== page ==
In exchange, the creatives produce “things” for their patrons, beginning at one end with access to patron-only content (think stories, music, or comic strips) and progressing to bigger, more extravagant rewards as the money goes up. (Think private performances, real-live art, physical, signed copies of books, and sometimes out-takes that never made it into the finished manuscript.)

And in theory–if you’re good enough, or lucky enough–you get paid enough to live, and work on your art, and so forth.

So, getting serious, here.

The first time I heard of Patreon, it was from a rock star. Who had just published a New York Bestselling memoir. Who, even several years later, is making 38,000 dollars per thing.

Well, obviously, her variables do not apply to me.

I’m an introverted writer, and my tits are strictly indoor tits, and by the way, I don’t have a pre-mustered army of fans behind me.

So, I went in search of lab rats. early adopters who are biologically similar to myself.

That’s easy enough. I headed off to Twitter, and made a list. And every time someone mentioned using Patreon, I added them to the list.  Okay. So, there aren’t all that many, and they’re probably not a cross-section. It’s an on-again, off-again hobby. (If you know anyone else who should be on the list, or if you have a Patreon, yourself, send me Twitter handles.)

And now–thank you, hurricane–my teacher Holly Lisle is joining Patreon. Here’s a link, so you can get the scoop straight from her.

That’s another not-my-variables situation, but I’m hoping we’ll hear the inside story of how it’s working, and what she thinks. (You know, assuming she isn’t blown all the way to Canada by the next hurricane.)

As of right now, though… the conclusions I’ve reached are:

  1. It helps to have a ready-made fan base
  2. Having a means of reaching out to people who are not fans yet is imperative. (That would be the people at your show who just turned up for the buffalo wings. I’m not really sure where a writer pulls in spectators.)
  3. Most people are starting way too early, and probably wind up with one or two family members or close friends sending them a buck now and then.
  4. Rewards should be really well thought out, and consist of multi-disciplinary content.
  5. If you have a friend who can be talked into jumping, maybe watch them hit the ground before you leave the window, ’cause you only get one chance at the grand opening.

 

So, any thoughts on Patreon or other pay-the-artist platforms? Tips?

And, again, if you know anybody who’s doing it, send me a message, or leave a comment, and I’ll add them to my List of Glorious Fame.

Ex Post Facto Foreshadowing

I’m trying to find the perfect place to put a little, tiny sliver of foreshadowing. I know the chapter. In fact, editing that chapter was when it occurred to me that now might be a good time to hint that the two cultures in my fine book are more dependent on each other than my main character thinks they are.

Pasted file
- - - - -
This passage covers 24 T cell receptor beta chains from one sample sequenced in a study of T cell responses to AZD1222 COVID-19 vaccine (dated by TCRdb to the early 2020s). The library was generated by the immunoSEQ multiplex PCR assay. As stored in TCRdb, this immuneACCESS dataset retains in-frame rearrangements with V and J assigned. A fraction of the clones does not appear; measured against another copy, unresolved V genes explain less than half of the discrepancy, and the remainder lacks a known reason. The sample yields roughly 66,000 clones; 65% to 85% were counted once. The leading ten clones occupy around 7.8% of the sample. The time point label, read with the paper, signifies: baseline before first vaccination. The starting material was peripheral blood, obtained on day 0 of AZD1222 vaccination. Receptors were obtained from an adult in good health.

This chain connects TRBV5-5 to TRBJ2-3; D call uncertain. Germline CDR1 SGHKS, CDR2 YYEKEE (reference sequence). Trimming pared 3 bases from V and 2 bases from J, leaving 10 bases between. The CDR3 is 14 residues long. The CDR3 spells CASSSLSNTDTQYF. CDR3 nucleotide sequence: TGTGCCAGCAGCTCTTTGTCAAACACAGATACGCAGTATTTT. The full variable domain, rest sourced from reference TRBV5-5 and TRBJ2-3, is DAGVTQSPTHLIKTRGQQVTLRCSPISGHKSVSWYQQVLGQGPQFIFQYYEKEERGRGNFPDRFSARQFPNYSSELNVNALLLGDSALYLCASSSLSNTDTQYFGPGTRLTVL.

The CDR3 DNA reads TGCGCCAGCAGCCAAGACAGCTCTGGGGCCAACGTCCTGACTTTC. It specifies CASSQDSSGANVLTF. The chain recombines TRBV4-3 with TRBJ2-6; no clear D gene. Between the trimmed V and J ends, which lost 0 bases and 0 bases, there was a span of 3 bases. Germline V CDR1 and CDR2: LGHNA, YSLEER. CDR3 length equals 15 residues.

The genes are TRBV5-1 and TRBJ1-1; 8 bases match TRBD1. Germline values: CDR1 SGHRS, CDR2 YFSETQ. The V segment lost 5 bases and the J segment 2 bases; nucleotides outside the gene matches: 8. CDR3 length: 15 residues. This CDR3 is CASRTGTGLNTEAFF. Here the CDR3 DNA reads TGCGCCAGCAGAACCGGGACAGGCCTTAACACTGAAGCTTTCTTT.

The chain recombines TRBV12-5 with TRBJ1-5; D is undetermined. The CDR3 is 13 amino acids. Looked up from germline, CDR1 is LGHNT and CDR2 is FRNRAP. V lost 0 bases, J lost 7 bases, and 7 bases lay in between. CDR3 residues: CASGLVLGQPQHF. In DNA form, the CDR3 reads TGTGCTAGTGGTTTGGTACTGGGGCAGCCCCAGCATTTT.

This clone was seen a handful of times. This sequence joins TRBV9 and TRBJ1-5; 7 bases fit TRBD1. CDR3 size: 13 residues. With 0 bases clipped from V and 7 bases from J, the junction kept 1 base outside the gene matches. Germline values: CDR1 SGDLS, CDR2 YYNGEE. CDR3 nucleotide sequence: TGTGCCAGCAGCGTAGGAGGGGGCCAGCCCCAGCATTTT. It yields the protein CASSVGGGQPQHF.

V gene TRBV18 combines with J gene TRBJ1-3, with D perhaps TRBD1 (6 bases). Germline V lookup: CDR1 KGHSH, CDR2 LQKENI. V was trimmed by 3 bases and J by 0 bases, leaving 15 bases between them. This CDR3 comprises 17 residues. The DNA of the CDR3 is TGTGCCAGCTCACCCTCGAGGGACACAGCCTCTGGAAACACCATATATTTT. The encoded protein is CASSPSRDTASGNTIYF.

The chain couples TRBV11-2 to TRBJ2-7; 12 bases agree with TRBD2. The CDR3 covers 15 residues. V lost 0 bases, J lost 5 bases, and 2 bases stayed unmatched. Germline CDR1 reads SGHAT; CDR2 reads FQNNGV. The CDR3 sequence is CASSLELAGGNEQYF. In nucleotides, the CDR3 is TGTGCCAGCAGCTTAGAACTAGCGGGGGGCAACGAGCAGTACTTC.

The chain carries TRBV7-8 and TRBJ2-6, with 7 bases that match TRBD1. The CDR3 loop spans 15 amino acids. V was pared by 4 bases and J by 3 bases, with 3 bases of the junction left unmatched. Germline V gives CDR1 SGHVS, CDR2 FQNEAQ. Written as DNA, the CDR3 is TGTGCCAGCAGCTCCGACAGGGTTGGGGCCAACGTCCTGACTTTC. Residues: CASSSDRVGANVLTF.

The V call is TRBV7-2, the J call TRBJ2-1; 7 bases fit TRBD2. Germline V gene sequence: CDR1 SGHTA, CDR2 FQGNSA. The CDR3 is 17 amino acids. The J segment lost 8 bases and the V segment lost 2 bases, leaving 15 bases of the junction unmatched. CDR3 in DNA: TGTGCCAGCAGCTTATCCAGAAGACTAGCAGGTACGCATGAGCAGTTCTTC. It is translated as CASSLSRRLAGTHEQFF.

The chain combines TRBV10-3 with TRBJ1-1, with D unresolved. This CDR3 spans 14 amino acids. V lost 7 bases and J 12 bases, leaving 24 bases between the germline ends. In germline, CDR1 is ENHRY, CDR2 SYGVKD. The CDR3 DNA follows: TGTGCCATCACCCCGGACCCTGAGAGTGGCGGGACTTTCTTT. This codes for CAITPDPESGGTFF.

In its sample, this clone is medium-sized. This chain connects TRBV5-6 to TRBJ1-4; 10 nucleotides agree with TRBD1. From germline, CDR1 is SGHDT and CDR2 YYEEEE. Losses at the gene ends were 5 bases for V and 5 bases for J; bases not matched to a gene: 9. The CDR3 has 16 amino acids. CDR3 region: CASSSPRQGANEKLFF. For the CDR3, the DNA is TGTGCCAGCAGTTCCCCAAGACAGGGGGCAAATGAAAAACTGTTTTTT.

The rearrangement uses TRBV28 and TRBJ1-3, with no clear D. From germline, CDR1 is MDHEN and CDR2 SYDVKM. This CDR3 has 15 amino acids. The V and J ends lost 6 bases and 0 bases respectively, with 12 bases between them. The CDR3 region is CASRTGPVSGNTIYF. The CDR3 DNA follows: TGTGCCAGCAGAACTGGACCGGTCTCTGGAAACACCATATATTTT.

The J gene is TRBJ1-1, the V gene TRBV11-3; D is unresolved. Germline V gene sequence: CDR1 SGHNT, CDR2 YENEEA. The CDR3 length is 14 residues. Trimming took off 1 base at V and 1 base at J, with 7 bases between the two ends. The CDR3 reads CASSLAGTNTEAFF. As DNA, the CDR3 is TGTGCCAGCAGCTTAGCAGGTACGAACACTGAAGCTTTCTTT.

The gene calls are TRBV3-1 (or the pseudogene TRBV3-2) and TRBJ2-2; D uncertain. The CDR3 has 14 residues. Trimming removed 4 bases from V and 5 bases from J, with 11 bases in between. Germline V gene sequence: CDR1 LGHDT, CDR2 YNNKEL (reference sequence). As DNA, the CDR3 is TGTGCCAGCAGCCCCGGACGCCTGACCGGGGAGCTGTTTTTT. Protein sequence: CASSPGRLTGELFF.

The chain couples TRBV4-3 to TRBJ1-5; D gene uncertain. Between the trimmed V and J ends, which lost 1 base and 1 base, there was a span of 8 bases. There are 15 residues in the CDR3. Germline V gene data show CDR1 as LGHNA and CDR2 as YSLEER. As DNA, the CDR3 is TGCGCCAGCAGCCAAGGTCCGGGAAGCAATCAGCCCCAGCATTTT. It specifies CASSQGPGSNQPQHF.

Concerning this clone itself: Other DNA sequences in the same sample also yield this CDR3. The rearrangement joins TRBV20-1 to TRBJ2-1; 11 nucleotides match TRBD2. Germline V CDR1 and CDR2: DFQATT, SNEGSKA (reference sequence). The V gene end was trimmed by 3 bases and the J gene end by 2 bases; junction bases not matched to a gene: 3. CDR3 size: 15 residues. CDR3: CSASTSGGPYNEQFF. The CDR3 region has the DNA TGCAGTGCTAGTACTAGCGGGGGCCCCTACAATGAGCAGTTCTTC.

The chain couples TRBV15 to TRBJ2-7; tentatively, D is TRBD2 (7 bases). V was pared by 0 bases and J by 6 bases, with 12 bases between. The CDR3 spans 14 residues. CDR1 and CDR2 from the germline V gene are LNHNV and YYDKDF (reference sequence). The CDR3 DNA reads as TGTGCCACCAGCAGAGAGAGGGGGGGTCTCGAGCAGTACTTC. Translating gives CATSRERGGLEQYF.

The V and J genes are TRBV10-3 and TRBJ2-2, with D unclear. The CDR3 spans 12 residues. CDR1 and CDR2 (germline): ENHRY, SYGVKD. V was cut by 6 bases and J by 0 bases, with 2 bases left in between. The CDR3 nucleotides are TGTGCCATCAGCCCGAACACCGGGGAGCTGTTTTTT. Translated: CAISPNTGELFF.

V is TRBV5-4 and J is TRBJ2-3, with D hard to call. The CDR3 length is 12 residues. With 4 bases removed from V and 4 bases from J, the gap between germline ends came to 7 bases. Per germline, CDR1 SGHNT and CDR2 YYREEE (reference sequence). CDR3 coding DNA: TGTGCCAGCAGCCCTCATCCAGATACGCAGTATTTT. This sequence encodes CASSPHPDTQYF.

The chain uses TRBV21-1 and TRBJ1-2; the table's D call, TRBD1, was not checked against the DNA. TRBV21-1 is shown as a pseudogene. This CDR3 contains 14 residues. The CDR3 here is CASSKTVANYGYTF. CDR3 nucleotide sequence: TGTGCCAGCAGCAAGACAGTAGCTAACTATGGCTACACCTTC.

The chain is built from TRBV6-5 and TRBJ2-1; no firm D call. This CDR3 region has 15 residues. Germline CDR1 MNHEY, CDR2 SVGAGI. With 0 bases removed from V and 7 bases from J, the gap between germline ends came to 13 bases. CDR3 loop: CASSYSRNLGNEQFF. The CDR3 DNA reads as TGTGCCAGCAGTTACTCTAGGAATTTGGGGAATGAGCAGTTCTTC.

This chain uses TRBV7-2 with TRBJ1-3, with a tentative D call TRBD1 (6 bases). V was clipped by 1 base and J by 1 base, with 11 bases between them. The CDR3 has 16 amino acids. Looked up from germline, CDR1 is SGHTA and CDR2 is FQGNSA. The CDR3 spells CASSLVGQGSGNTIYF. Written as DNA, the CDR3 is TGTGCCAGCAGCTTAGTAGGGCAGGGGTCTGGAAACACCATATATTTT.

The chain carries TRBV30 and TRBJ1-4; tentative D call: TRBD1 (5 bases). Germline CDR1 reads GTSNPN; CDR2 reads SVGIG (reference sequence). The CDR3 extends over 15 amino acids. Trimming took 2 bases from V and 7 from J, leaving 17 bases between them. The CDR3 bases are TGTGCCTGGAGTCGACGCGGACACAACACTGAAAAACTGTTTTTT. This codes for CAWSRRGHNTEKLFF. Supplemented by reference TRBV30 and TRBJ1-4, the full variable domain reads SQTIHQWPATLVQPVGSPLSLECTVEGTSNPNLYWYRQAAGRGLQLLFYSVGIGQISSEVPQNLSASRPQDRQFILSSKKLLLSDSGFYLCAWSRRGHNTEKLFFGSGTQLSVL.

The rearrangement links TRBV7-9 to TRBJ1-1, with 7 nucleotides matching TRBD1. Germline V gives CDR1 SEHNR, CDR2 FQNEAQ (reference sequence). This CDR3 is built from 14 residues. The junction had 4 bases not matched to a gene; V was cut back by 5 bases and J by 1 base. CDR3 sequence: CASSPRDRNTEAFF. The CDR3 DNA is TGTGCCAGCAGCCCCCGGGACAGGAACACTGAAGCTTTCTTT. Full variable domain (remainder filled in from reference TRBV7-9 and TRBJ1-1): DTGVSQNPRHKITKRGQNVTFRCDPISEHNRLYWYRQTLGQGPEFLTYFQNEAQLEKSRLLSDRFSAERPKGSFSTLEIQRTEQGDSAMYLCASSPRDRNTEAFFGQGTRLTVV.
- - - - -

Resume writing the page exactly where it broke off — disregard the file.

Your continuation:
I can’t quite seem to get the foreshadowing piece hammered flat in the rest of the chapter.

I printed out another copy of the chapter, and identified the place where I think my foreshadowing goes. (And by the way, have I mentioned that my printer takes high-capacity, ultra-economy sized cartridges? Yeah. There’s a reason for that.)

All I really need is a couple of lines, but smoothing out the parts around those two lines is tricky.

And one of the characters–who is about twelve–always seems to wind up sounding like a 50 year old business man.

So, what about you? Do you like foreshadowing? Will you do my homework for me? Oh, wait. No. I meant… does it come smoothly at the beginning or do you find yourself tetris-ing it in at the end?

No, Really… If you could do anything….

I ran into this TED Talk the other day.

And even though it was nested in among such gems as “Your Vagina is Not a Car,” a highly intellectual search for hidden meaning in Kubrick’s version of The Shining, and assortment of official and unofficial music videos, it stuck with me.

If you ask teenagers what they want to do when they grow up, about 80% of them say they want to be one of three things: Doctors, Lawyers, and Engineers. (Well, I think it said engineers. I’ve dated enough of them that there’s a semi-permanent censorship bleep over the word.)

And if you then ask them No, really, if you could do anything in the whole world you wanted, what would it be?

Uhm… well, about 80% (of the total, not just the Doctors, Lawyers, and whatevers) change their answer.

Okay. So 4 out of 5 people –already, in high school–are planning on doing something other than what they really want to do.

Or maybe… they have no sense of how to get from where they are to where they want to be.

I find myself looking around at the people I know–and people I think of as successful–and wondering which one is the happy one? If I have five people lined up, which one is doing what they actually want?

Remember that lecture from college? Look to your left… look to your right… One of those people won’t be here by spring.

This is more… well, add in the person in front of you… and behind you… and all four of those people will be spending their lives doing second-choice jobs in pursuit of stability and money.

And maybe I am the happy one. Maybe, even though I haven’t reached my goal–the fact that I’m still in motion counts for something.

Maybe the fact that I haven’t arrived at a destination I never wanted to get to in the first place matters more than I think.

And either way, so I’m in a job I don’t love, but somehow, maybe… I’m a little less alone than I thought I was.

After all… if 4 out of 5 people could do anything–anything in the world they wanted–it wouldn’t be what they are doing.